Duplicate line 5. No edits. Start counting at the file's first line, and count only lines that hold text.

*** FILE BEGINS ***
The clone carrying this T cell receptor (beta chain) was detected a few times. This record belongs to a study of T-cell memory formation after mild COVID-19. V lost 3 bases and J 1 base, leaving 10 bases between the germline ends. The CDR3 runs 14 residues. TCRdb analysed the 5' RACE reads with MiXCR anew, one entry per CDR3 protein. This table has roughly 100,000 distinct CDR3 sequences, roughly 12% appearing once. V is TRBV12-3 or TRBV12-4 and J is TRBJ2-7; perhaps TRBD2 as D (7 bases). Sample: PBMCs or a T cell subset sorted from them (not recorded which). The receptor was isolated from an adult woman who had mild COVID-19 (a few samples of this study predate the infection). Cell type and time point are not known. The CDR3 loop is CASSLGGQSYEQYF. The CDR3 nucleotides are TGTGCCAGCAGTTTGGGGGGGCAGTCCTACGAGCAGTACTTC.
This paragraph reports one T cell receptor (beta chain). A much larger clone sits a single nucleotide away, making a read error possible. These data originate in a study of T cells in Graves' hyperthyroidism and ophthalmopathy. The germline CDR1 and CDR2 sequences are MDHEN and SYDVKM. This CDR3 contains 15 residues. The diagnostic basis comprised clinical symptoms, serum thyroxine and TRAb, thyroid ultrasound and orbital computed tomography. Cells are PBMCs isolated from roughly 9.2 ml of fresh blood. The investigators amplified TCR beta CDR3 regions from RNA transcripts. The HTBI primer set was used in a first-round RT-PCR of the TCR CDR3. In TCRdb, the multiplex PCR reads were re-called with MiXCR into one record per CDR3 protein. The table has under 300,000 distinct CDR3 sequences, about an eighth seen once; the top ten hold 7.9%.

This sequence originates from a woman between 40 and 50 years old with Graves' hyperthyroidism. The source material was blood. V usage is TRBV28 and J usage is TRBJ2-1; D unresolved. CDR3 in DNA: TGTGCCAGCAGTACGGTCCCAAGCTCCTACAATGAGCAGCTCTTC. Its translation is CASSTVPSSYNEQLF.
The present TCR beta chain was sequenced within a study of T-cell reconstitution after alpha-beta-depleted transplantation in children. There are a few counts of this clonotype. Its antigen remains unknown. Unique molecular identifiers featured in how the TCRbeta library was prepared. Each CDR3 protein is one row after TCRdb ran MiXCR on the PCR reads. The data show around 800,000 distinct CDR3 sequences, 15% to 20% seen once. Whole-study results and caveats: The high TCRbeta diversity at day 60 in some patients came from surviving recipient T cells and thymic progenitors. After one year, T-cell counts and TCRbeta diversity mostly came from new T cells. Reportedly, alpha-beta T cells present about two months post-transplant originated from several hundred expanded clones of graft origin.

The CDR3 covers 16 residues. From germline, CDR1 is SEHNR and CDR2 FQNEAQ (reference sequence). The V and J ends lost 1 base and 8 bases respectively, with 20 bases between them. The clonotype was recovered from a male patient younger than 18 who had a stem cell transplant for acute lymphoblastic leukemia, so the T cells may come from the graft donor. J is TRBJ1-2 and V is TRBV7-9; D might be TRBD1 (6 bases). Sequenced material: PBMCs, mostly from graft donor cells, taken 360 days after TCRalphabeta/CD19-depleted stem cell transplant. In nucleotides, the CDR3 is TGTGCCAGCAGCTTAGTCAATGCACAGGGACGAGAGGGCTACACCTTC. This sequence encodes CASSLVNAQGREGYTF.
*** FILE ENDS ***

The CDR3 covers 16 residues. From germline, CDR1 is SEHNR and CDR2 FQNEAQ (reference sequence). The V and J ends lost 1 base and 8 bases respectively, with 20 bases between them. The clonotype was recovered from a male patient younger than 18 who had a stem cell transplant for acute lymphoblastic leukemia, so the T cells may come from the graft donor. J is TRBJ1-2 and V is TRBV7-9; D might be TRBD1 (6 bases). Sequenced material: PBMCs, mostly from graft donor cells, taken 360 days after TCRalphabeta/CD19-depleted stem cell transplant. In nucleotides, the CDR3 is TGTGCCAGCAGCTTAGTCAATGCACAGGGACGAGAGGGCTACACCTTC. This sequence encodes CASSLVNAQGREGYTF.